"We're prepared to do unconventional things if the circumstances warranted it."

NAB believes this may involve buying government bonds or "long-dated purchase agreements to lower bank funding costs".

"We think the RBA will be extremely reluctant to consider a negative cash rate," said ANZ's head of Australian economics, David Plank.

Like his fellow economists at NAB, he agrees, "The rate cuts could come sooner if the [weaker] domestic data warrants."

In the last few months, RBA governor Philip Lowe has pleaded for the Morrison Government to borrow more money — at record low rates — to pay for fiscal stimulus measures.

These measures might include new infrastructure investment, cash hand-outs or even bringing forward the $158 billion income tax cuts — which are set to be introduced in three stages until 2024-25.

"Unless the Government delivers a meaningful fiscal stimulus, a further cut to 0.25 per cent by mid-2020 is likely, along with the adoption of non-conventional monetary policy measures," Mr Oster said.

However, Dr Lowe's pleas for extra spending appear to have fallen on deaf ears, particularly due to the strong desire on both sides of politics to bring the budget back into surplus, with the Government pointing to its tax cuts and current infrastructure spending plans as providing enough stimulus.

Global round of rate cuts

Before the RBA meets again next month, several central banks around the world will have cut their rates even further — or signalled an intention to introduce economic stimulus.

The Bank of Japan will make its decision on Thursday (AEST), with Commonwealth Bank senior economist Belinda Allen expecting the BoJ to "leave monetary policy unchanged [but] the risks are growing for further policy easing".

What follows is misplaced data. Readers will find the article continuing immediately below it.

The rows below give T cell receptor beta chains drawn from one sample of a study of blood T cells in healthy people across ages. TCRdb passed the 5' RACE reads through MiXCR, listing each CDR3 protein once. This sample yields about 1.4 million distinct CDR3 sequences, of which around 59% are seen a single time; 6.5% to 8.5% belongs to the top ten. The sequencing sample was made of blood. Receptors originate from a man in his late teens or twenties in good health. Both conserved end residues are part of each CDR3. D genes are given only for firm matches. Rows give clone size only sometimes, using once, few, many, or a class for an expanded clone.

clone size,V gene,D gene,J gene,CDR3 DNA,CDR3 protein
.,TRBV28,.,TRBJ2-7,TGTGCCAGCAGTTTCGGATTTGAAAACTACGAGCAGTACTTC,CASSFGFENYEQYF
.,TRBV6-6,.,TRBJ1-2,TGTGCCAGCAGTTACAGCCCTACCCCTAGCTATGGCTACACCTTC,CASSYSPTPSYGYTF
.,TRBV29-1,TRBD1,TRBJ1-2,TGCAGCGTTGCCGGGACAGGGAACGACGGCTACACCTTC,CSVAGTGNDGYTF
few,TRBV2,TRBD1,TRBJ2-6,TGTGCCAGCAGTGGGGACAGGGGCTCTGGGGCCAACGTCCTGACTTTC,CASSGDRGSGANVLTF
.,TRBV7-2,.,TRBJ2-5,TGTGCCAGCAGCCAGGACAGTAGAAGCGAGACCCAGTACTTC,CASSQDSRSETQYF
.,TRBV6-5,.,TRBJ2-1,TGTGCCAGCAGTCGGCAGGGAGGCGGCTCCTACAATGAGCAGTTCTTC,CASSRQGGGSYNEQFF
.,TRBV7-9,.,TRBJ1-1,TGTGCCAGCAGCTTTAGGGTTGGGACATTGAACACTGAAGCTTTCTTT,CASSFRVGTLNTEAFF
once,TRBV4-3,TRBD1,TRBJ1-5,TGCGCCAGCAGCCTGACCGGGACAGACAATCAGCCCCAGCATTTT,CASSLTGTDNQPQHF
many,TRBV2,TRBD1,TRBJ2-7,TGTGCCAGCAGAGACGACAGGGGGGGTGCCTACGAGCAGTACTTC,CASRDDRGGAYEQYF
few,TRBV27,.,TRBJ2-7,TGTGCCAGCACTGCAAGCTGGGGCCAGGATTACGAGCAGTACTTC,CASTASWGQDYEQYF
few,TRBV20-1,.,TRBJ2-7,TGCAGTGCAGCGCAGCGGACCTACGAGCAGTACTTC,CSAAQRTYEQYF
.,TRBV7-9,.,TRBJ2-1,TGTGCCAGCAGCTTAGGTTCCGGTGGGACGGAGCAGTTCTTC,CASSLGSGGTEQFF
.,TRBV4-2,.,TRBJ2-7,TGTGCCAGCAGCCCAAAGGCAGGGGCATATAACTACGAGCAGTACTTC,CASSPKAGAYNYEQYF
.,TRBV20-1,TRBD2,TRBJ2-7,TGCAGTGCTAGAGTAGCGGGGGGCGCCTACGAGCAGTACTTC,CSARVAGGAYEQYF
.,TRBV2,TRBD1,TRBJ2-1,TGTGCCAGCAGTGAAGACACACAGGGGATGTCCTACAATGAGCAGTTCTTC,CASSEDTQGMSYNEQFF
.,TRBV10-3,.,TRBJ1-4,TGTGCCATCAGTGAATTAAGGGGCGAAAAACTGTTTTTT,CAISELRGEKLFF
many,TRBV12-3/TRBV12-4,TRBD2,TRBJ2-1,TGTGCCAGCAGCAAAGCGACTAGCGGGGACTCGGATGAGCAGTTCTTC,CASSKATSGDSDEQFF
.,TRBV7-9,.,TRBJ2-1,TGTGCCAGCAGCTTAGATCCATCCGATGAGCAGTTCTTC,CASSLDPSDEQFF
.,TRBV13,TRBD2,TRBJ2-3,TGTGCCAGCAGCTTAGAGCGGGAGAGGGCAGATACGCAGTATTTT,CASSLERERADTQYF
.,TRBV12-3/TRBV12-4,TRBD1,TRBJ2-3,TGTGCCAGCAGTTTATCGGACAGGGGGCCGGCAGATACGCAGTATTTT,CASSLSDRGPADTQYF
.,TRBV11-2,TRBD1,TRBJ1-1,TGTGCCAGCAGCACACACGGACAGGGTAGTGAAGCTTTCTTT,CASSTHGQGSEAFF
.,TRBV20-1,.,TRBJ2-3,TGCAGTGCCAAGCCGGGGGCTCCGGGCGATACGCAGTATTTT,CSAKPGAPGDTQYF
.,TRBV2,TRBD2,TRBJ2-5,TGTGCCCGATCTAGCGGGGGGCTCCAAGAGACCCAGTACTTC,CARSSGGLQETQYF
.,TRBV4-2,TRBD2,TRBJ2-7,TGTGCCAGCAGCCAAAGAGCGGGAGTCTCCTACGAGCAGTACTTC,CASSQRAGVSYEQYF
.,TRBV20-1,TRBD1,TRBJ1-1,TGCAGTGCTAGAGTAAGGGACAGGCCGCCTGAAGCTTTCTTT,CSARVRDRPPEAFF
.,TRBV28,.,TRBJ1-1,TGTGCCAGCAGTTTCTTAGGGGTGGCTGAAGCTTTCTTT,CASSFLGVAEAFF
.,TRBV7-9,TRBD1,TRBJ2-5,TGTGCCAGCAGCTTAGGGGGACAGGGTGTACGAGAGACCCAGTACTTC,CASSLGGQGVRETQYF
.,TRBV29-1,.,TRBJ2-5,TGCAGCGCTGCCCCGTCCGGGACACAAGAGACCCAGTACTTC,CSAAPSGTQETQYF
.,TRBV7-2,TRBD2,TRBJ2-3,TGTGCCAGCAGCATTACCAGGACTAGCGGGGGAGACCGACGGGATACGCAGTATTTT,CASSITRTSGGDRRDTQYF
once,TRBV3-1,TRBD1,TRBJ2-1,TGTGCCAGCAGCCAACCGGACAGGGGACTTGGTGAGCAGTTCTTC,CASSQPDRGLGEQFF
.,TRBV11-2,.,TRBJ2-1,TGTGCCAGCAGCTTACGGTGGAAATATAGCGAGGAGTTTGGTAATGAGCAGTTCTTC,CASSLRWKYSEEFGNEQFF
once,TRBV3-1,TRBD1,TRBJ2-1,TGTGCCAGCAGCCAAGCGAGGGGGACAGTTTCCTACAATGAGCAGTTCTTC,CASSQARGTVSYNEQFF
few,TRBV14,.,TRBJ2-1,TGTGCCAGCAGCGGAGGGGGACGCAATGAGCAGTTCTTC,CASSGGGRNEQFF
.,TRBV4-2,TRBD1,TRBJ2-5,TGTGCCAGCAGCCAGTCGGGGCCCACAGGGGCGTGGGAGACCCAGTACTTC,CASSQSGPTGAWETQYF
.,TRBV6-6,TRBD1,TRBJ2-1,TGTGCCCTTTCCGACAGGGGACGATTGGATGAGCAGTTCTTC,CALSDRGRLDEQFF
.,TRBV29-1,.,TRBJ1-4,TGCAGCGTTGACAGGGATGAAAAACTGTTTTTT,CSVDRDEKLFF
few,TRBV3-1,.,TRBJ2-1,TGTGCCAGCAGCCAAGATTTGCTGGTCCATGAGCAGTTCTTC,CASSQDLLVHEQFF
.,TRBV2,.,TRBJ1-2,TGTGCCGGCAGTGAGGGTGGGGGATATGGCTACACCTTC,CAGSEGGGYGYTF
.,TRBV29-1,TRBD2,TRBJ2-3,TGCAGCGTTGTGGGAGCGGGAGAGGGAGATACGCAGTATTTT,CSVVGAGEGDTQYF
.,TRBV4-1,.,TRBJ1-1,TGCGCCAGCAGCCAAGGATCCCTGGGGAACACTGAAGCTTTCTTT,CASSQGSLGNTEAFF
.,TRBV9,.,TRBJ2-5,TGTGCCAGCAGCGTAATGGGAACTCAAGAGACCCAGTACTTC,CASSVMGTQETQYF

Meanwhile, the United States will almost certainly receive a 25-basis-point rate cut from its Federal Reserve (Fed) on Thursday morning (AEST) — an attempt to protect the US economy from slowing growth, partly due to Mr Trump's protracted trade war with China.

Markets have priced in a 94 per cent likelihood of a US rate cut next week.

That will not be enough to satisfy US President Donald Trump, who has been urging the Fed "boneheads" to aggressively cut rates into negative territory.

However, Mr Trump's tweets, posted after the ECB decision, suggest he is even more incensed by the independent Fed's refusal to bend to his will.

"They are trying, and succeeding, in depreciating the Euro against the VERY strong Dollar, hurting US exports.... And the Fed sits, and sits, and sits," he tweeted.

"They get paid to borrow money, while we are paying interest!"

Negative rates are usually a last resort, used reluctantly by central banks to battle weak economic growth.

The US President also did not address the risks or financial market tensions that central banks in Europe and Japan have confronted as a result of their negative rate policies — or the larger issue that negative rates have not yet secured higher growth or higher inflation for those economies.


(Votes: 0)